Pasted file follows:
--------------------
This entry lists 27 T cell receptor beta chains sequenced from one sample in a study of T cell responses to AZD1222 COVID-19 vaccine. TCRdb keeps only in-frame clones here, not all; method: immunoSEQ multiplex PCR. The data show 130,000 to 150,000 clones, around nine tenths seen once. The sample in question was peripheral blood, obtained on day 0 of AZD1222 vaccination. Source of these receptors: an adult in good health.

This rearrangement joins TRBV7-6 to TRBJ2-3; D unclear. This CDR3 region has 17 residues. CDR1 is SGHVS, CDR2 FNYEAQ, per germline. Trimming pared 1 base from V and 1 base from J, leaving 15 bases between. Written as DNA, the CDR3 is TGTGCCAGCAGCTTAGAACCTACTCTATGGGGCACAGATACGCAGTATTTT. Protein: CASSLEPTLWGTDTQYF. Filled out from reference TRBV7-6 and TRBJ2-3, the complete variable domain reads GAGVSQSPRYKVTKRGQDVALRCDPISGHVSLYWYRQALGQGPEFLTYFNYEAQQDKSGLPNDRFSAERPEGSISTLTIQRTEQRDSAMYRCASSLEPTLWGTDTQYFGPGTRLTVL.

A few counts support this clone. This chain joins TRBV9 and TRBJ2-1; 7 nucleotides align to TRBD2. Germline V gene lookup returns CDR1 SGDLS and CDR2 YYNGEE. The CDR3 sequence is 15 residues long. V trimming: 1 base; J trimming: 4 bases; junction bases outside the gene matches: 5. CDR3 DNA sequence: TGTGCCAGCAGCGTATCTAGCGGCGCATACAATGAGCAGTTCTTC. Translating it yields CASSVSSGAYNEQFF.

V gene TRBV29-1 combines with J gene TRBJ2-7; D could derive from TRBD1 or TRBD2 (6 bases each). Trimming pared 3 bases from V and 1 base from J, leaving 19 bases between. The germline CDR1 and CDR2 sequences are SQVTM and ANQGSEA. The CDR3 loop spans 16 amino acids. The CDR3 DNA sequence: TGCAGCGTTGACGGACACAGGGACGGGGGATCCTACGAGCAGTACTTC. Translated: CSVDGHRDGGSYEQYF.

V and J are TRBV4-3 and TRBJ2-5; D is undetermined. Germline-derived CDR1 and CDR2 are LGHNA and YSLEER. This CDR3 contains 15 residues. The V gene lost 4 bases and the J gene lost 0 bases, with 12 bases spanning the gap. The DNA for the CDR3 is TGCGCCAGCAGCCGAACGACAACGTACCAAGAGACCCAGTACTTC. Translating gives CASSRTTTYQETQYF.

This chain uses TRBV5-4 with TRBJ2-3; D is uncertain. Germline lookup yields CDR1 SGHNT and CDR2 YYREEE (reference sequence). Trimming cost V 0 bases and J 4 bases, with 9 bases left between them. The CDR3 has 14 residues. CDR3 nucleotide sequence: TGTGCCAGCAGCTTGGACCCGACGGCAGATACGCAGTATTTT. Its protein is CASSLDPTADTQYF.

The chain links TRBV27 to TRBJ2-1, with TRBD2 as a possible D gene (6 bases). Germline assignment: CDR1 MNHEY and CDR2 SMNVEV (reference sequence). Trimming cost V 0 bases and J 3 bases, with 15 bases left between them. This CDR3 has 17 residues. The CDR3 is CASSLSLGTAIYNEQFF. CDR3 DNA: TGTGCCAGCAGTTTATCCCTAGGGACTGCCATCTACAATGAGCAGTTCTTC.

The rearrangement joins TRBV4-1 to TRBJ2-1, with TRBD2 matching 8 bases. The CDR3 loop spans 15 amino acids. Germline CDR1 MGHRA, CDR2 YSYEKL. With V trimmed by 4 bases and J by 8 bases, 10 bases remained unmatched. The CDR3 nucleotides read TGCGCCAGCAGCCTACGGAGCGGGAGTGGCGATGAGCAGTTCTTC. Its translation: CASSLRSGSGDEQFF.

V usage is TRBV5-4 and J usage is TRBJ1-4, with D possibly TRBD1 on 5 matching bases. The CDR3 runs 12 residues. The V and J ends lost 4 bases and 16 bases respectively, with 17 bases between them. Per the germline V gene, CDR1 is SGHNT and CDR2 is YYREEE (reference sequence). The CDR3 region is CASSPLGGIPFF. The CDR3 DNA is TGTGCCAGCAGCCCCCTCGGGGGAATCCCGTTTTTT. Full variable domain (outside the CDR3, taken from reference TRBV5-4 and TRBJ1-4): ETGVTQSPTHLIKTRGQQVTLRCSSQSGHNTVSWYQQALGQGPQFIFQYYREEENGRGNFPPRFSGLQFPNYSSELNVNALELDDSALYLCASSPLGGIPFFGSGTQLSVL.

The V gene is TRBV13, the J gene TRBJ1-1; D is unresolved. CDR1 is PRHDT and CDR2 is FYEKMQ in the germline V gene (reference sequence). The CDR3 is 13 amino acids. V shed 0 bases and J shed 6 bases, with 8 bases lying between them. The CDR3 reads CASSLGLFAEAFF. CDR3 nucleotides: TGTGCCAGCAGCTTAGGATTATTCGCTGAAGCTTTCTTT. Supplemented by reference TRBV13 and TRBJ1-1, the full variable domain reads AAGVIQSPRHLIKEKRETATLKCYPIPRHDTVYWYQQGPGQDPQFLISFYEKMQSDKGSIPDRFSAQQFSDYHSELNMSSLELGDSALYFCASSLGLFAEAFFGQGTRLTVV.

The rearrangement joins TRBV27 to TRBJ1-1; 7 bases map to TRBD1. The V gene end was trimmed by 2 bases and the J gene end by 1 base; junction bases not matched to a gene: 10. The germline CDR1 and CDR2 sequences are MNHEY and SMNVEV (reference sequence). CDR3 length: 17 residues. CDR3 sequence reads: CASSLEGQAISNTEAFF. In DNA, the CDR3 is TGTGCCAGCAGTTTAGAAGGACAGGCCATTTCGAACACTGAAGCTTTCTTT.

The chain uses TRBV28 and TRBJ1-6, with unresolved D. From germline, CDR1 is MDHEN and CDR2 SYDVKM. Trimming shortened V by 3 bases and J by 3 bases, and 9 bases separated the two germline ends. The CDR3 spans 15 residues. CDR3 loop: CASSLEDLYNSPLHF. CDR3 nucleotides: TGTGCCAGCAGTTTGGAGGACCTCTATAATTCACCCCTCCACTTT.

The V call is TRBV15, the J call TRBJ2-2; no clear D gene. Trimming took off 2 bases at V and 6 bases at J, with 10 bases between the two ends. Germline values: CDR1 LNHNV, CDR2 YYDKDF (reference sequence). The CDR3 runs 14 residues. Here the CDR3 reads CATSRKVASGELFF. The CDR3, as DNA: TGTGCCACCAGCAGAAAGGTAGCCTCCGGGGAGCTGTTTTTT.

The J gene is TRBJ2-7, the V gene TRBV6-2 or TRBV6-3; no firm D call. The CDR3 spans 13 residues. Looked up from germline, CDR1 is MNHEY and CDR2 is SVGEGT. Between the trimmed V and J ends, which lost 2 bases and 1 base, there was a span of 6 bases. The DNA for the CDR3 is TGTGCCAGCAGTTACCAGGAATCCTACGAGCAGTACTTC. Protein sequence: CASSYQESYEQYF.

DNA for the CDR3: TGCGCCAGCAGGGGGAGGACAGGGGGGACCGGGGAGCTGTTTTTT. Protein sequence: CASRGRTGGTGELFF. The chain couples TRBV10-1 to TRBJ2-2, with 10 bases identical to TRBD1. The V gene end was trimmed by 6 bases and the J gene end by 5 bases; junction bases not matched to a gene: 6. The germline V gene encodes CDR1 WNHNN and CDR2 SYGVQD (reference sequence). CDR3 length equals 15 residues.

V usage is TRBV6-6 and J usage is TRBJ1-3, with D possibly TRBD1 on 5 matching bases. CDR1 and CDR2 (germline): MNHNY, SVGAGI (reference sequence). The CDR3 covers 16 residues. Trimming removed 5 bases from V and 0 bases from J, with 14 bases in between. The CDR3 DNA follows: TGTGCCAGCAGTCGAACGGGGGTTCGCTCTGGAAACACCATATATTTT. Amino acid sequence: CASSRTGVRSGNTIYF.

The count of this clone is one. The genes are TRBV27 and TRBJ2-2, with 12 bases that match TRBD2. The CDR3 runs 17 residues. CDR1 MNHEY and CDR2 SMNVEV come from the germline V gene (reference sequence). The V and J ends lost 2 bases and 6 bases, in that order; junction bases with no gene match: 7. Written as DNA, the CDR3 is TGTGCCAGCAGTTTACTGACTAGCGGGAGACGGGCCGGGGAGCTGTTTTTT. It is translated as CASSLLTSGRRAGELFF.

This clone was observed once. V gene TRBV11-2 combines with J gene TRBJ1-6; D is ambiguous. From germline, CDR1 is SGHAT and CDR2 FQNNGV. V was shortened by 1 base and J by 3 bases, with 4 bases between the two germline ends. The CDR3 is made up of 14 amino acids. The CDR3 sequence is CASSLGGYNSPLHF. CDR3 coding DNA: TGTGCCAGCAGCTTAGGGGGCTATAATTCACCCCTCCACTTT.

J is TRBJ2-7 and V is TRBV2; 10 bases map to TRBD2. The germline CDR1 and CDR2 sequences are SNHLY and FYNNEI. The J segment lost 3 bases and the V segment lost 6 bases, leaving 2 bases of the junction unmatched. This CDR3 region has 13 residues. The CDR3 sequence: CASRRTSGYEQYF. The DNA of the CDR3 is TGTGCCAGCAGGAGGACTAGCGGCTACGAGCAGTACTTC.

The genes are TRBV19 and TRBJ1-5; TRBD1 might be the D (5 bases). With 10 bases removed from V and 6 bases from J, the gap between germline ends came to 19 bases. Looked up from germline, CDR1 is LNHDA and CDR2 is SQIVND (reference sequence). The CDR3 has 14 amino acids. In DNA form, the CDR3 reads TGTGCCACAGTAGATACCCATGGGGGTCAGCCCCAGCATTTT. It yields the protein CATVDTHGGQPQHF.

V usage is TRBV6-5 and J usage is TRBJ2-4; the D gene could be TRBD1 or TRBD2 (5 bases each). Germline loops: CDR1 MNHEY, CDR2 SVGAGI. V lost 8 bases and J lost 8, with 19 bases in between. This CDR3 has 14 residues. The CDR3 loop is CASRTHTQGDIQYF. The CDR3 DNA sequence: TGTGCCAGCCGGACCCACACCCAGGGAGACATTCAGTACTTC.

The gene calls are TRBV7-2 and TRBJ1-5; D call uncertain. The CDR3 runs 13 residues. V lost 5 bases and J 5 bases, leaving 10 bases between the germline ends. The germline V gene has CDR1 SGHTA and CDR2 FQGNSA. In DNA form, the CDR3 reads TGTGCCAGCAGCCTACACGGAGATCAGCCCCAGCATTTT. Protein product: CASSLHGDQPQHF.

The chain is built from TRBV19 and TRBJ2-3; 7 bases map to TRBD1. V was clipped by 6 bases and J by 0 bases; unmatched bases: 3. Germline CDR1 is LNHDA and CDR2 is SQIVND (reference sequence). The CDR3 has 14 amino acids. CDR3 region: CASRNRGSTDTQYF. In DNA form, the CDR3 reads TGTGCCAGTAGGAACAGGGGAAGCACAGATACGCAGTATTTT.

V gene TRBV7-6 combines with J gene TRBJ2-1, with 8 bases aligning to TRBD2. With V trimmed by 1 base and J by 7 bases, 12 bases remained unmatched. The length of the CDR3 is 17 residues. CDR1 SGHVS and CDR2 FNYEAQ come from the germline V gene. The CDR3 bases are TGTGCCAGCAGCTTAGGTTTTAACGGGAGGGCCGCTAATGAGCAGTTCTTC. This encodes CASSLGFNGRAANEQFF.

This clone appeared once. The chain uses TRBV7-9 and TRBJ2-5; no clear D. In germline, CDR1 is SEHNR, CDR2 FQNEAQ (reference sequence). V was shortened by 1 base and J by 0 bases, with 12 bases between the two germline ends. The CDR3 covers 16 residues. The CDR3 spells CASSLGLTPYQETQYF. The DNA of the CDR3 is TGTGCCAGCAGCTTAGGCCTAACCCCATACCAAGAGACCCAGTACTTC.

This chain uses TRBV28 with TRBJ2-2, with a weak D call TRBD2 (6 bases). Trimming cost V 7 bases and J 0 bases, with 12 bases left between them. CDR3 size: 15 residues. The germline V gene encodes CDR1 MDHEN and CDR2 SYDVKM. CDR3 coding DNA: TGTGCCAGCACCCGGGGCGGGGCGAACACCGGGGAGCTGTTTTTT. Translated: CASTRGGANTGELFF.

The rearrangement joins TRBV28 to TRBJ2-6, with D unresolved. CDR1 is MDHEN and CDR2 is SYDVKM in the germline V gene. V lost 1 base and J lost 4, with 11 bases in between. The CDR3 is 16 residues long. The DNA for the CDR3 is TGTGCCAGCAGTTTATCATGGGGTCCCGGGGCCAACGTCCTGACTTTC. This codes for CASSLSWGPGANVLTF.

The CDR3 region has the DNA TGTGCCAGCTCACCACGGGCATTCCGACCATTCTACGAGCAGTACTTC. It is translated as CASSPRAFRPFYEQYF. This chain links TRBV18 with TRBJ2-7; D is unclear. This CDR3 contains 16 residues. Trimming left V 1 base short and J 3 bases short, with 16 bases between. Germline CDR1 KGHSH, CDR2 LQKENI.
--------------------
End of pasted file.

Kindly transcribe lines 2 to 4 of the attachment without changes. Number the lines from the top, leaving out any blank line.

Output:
This rearrangement joins TRBV7-6 to TRBJ2-3; D unclear. This CDR3 region has 17 residues. CDR1 is SGHVS, CDR2 FNYEAQ, per germline. Trimming pared 1 base from V and 1 base from J, leaving 15 bases between. Written as DNA, the CDR3 is TGTGCCAGCAGCTTAGAACCTACTCTATGGGGCACAGATACGCAGTATTTT. Protein: CASSLEPTLWGTDTQYF. Filled out from reference TRBV7-6 and TRBJ2-3, the complete variable domain reads GAGVSQSPRYKVTKRGQDVALRCDPISGHVSLYWYRQALGQGPEFLTYFNYEAQQDKSGLPNDRFSAERPEGSISTLTIQRTEQRDSAMYRCASSLEPTLWGTDTQYFGPGTRLTVL.

A few counts support this clone. This chain joins TRBV9 and TRBJ2-1; 7 nucleotides align to TRBD2. Germline V gene lookup returns CDR1 SGDLS and CDR2 YYNGEE. The CDR3 sequence is 15 residues long. V trimming: 1 base; J trimming: 4 bases; junction bases outside the gene matches: 5. CDR3 DNA sequence: TGTGCCAGCAGCGTATCTAGCGGCGCATACAATGAGCAGTTCTTC. Translating it yields CASSVSSGAYNEQFF.

V gene TRBV29-1 combines with J gene TRBJ2-7; D could derive from TRBD1 or TRBD2 (6 bases each). Trimming pared 3 bases from V and 1 base from J, leaving 19 bases between. The germline CDR1 and CDR2 sequences are SQVTM and ANQGSEA. The CDR3 loop spans 16 amino acids. The CDR3 DNA sequence: TGCAGCGTTGACGGACACAGGGACGGGGGATCCTACGAGCAGTACTTC. Translated: CSVDGHRDGGSYEQYF.